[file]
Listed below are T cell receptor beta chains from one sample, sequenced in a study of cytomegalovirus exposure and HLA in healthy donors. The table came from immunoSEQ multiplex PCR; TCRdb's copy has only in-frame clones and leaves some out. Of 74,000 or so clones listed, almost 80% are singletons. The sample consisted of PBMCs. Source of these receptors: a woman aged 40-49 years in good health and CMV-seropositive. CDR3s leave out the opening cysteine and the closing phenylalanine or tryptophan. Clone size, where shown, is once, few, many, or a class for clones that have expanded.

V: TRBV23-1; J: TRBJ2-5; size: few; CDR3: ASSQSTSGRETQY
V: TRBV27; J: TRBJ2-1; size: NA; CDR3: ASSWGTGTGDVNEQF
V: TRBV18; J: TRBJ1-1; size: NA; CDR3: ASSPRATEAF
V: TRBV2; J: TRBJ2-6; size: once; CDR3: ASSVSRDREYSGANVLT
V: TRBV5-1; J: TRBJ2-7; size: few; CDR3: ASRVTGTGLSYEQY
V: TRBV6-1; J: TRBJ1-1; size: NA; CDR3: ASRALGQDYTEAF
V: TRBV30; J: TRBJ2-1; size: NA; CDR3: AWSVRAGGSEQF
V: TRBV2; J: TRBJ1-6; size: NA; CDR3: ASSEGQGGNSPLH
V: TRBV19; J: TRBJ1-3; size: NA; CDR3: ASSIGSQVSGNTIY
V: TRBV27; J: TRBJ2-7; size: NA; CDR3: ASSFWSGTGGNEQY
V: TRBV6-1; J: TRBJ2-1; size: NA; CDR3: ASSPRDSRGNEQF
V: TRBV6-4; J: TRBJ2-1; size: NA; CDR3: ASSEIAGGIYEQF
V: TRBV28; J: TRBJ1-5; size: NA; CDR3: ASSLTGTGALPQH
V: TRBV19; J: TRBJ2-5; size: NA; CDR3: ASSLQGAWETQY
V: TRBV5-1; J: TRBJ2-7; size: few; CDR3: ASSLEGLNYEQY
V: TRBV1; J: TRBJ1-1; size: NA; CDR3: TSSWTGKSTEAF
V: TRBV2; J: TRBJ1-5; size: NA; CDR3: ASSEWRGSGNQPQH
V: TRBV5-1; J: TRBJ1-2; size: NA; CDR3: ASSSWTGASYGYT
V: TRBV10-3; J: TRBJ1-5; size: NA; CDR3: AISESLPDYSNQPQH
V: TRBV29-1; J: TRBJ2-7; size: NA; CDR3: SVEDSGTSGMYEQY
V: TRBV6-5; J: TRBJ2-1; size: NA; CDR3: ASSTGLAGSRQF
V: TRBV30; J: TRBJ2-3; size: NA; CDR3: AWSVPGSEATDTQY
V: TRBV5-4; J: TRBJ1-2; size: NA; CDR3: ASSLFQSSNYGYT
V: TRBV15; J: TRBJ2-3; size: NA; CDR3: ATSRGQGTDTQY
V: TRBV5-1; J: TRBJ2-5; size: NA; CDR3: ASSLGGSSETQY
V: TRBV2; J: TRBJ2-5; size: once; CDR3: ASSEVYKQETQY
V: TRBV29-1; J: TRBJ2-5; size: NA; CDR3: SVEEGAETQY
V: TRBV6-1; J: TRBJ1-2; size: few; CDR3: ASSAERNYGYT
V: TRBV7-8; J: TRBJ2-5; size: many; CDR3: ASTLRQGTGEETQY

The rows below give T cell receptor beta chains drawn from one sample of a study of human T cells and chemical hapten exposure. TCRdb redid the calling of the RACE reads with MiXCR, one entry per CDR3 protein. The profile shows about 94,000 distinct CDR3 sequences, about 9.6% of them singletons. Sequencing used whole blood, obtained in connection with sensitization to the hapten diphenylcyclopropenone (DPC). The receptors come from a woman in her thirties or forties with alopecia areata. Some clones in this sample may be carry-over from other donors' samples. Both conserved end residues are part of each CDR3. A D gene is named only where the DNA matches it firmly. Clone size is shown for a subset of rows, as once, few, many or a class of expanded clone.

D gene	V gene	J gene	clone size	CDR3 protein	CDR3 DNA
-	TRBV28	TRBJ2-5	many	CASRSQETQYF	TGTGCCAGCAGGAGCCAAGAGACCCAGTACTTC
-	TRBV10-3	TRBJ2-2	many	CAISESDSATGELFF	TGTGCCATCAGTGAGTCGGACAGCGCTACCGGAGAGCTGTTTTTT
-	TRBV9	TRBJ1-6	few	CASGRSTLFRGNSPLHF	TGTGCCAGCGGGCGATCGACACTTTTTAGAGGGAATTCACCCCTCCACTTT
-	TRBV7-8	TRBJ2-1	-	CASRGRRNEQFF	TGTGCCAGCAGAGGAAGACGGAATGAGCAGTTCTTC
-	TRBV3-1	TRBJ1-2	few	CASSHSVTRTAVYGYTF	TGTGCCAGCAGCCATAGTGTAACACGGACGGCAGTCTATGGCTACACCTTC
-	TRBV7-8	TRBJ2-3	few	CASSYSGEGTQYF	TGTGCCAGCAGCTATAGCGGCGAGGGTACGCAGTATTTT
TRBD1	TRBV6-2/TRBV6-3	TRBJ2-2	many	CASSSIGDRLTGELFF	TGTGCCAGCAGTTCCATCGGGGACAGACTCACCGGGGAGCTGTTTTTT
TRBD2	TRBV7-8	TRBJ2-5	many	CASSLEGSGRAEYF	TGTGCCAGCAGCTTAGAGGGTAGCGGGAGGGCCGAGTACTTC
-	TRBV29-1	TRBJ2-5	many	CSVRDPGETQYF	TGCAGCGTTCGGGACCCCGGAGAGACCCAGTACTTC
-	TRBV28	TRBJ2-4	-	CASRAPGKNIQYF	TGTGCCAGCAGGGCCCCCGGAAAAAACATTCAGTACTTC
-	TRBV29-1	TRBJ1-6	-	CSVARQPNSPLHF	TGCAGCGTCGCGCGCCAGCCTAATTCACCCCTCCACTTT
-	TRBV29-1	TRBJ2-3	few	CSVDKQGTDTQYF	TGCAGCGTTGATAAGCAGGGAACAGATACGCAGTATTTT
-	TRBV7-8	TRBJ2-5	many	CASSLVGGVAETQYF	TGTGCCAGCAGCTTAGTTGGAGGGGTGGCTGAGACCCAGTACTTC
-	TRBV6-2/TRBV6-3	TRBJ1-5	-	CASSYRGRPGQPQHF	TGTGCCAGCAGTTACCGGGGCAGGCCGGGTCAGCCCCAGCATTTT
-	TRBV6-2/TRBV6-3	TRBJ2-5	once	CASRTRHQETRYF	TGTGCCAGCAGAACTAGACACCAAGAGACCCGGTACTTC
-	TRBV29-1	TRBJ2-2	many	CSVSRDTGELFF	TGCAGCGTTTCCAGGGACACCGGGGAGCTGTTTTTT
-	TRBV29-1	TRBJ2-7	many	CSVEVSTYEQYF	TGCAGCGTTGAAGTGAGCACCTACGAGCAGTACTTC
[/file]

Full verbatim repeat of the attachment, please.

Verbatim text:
Listed below are T cell receptor beta chains from one sample, sequenced in a study of cytomegalovirus exposure and HLA in healthy donors. The table came from immunoSEQ multiplex PCR; TCRdb's copy has only in-frame clones and leaves some out. Of 74,000 or so clones listed, almost 80% are singletons. The sample consisted of PBMCs. Source of these receptors: a woman aged 40-49 years in good health and CMV-seropositive. CDR3s leave out the opening cysteine and the closing phenylalanine or tryptophan. Clone size, where shown, is once, few, many, or a class for clones that have expanded.

V: TRBV23-1; J: TRBJ2-5; size: few; CDR3: ASSQSTSGRETQY
V: TRBV27; J: TRBJ2-1; size: NA; CDR3: ASSWGTGTGDVNEQF
V: TRBV18; J: TRBJ1-1; size: NA; CDR3: ASSPRATEAF
V: TRBV2; J: TRBJ2-6; size: once; CDR3: ASSVSRDREYSGANVLT
V: TRBV5-1; J: TRBJ2-7; size: few; CDR3: ASRVTGTGLSYEQY
V: TRBV6-1; J: TRBJ1-1; size: NA; CDR3: ASRALGQDYTEAF
V: TRBV30; J: TRBJ2-1; size: NA; CDR3: AWSVRAGGSEQF
V: TRBV2; J: TRBJ1-6; size: NA; CDR3: ASSEGQGGNSPLH
V: TRBV19; J: TRBJ1-3; size: NA; CDR3: ASSIGSQVSGNTIY
V: TRBV27; J: TRBJ2-7; size: NA; CDR3: ASSFWSGTGGNEQY
V: TRBV6-1; J: TRBJ2-1; size: NA; CDR3: ASSPRDSRGNEQF
V: TRBV6-4; J: TRBJ2-1; size: NA; CDR3: ASSEIAGGIYEQF
V: TRBV28; J: TRBJ1-5; size: NA; CDR3: ASSLTGTGALPQH
V: TRBV19; J: TRBJ2-5; size: NA; CDR3: ASSLQGAWETQY
V: TRBV5-1; J: TRBJ2-7; size: few; CDR3: ASSLEGLNYEQY
V: TRBV1; J: TRBJ1-1; size: NA; CDR3: TSSWTGKSTEAF
V: TRBV2; J: TRBJ1-5; size: NA; CDR3: ASSEWRGSGNQPQH
V: TRBV5-1; J: TRBJ1-2; size: NA; CDR3: ASSSWTGASYGYT
V: TRBV10-3; J: TRBJ1-5; size: NA; CDR3: AISESLPDYSNQPQH
V: TRBV29-1; J: TRBJ2-7; size: NA; CDR3: SVEDSGTSGMYEQY
V: TRBV6-5; J: TRBJ2-1; size: NA; CDR3: ASSTGLAGSRQF
V: TRBV30; J: TRBJ2-3; size: NA; CDR3: AWSVPGSEATDTQY
V: TRBV5-4; J: TRBJ1-2; size: NA; CDR3: ASSLFQSSNYGYT
V: TRBV15; J: TRBJ2-3; size: NA; CDR3: ATSRGQGTDTQY
V: TRBV5-1; J: TRBJ2-5; size: NA; CDR3: ASSLGGSSETQY
V: TRBV2; J: TRBJ2-5; size: once; CDR3: ASSEVYKQETQY
V: TRBV29-1; J: TRBJ2-5; size: NA; CDR3: SVEEGAETQY
V: TRBV6-1; J: TRBJ1-2; size: few; CDR3: ASSAERNYGYT
V: TRBV7-8; J: TRBJ2-5; size: many; CDR3: ASTLRQGTGEETQY

The rows below give T cell receptor beta chains drawn from one sample of a study of human T cells and chemical hapten exposure. TCRdb redid the calling of the RACE reads with MiXCR, one entry per CDR3 protein. The profile shows about 94,000 distinct CDR3 sequences, about 9.6% of them singletons. Sequencing used whole blood, obtained in connection with sensitization to the hapten diphenylcyclopropenone (DPC). The receptors come from a woman in her thirties or forties with alopecia areata. Some clones in this sample may be carry-over from other donors' samples. Both conserved end residues are part of each CDR3. A D gene is named only where the DNA matches it firmly. Clone size is shown for a subset of rows, as once, few, many or a class of expanded clone.

D gene	V gene	J gene	clone size	CDR3 protein	CDR3 DNA
-	TRBV28	TRBJ2-5	many	CASRSQETQYF	TGTGCCAGCAGGAGCCAAGAGACCCAGTACTTC
-	TRBV10-3	TRBJ2-2	many	CAISESDSATGELFF	TGTGCCATCAGTGAGTCGGACAGCGCTACCGGAGAGCTGTTTTTT
-	TRBV9	TRBJ1-6	few	CASGRSTLFRGNSPLHF	TGTGCCAGCGGGCGATCGACACTTTTTAGAGGGAATTCACCCCTCCACTTT
-	TRBV7-8	TRBJ2-1	-	CASRGRRNEQFF	TGTGCCAGCAGAGGAAGACGGAATGAGCAGTTCTTC
-	TRBV3-1	TRBJ1-2	few	CASSHSVTRTAVYGYTF	TGTGCCAGCAGCCATAGTGTAACACGGACGGCAGTCTATGGCTACACCTTC
-	TRBV7-8	TRBJ2-3	few	CASSYSGEGTQYF	TGTGCCAGCAGCTATAGCGGCGAGGGTACGCAGTATTTT
TRBD1	TRBV6-2/TRBV6-3	TRBJ2-2	many	CASSSIGDRLTGELFF	TGTGCCAGCAGTTCCATCGGGGACAGACTCACCGGGGAGCTGTTTTTT
TRBD2	TRBV7-8	TRBJ2-5	many	CASSLEGSGRAEYF	TGTGCCAGCAGCTTAGAGGGTAGCGGGAGGGCCGAGTACTTC
-	TRBV29-1	TRBJ2-5	many	CSVRDPGETQYF	TGCAGCGTTCGGGACCCCGGAGAGACCCAGTACTTC
-	TRBV28	TRBJ2-4	-	CASRAPGKNIQYF	TGTGCCAGCAGGGCCCCCGGAAAAAACATTCAGTACTTC
-	TRBV29-1	TRBJ1-6	-	CSVARQPNSPLHF	TGCAGCGTCGCGCGCCAGCCTAATTCACCCCTCCACTTT
-	TRBV29-1	TRBJ2-3	few	CSVDKQGTDTQYF	TGCAGCGTTGATAAGCAGGGAACAGATACGCAGTATTTT
-	TRBV7-8	TRBJ2-5	many	CASSLVGGVAETQYF	TGTGCCAGCAGCTTAGTTGGAGGGGTGGCTGAGACCCAGTACTTC
-	TRBV6-2/TRBV6-3	TRBJ1-5	-	CASSYRGRPGQPQHF	TGTGCCAGCAGTTACCGGGGCAGGCCGGGTCAGCCCCAGCATTTT
-	TRBV6-2/TRBV6-3	TRBJ2-5	once	CASRTRHQETRYF	TGTGCCAGCAGAACTAGACACCAAGAGACCCGGTACTTC
-	TRBV29-1	TRBJ2-2	many	CSVSRDTGELFF	TGCAGCGTTTCCAGGGACACCGGGGAGCTGTTTTTT
-	TRBV29-1	TRBJ2-7	many	CSVEVSTYEQYF	TGCAGCGTTGAAGTGAGCACCTACGAGCAGTACTTC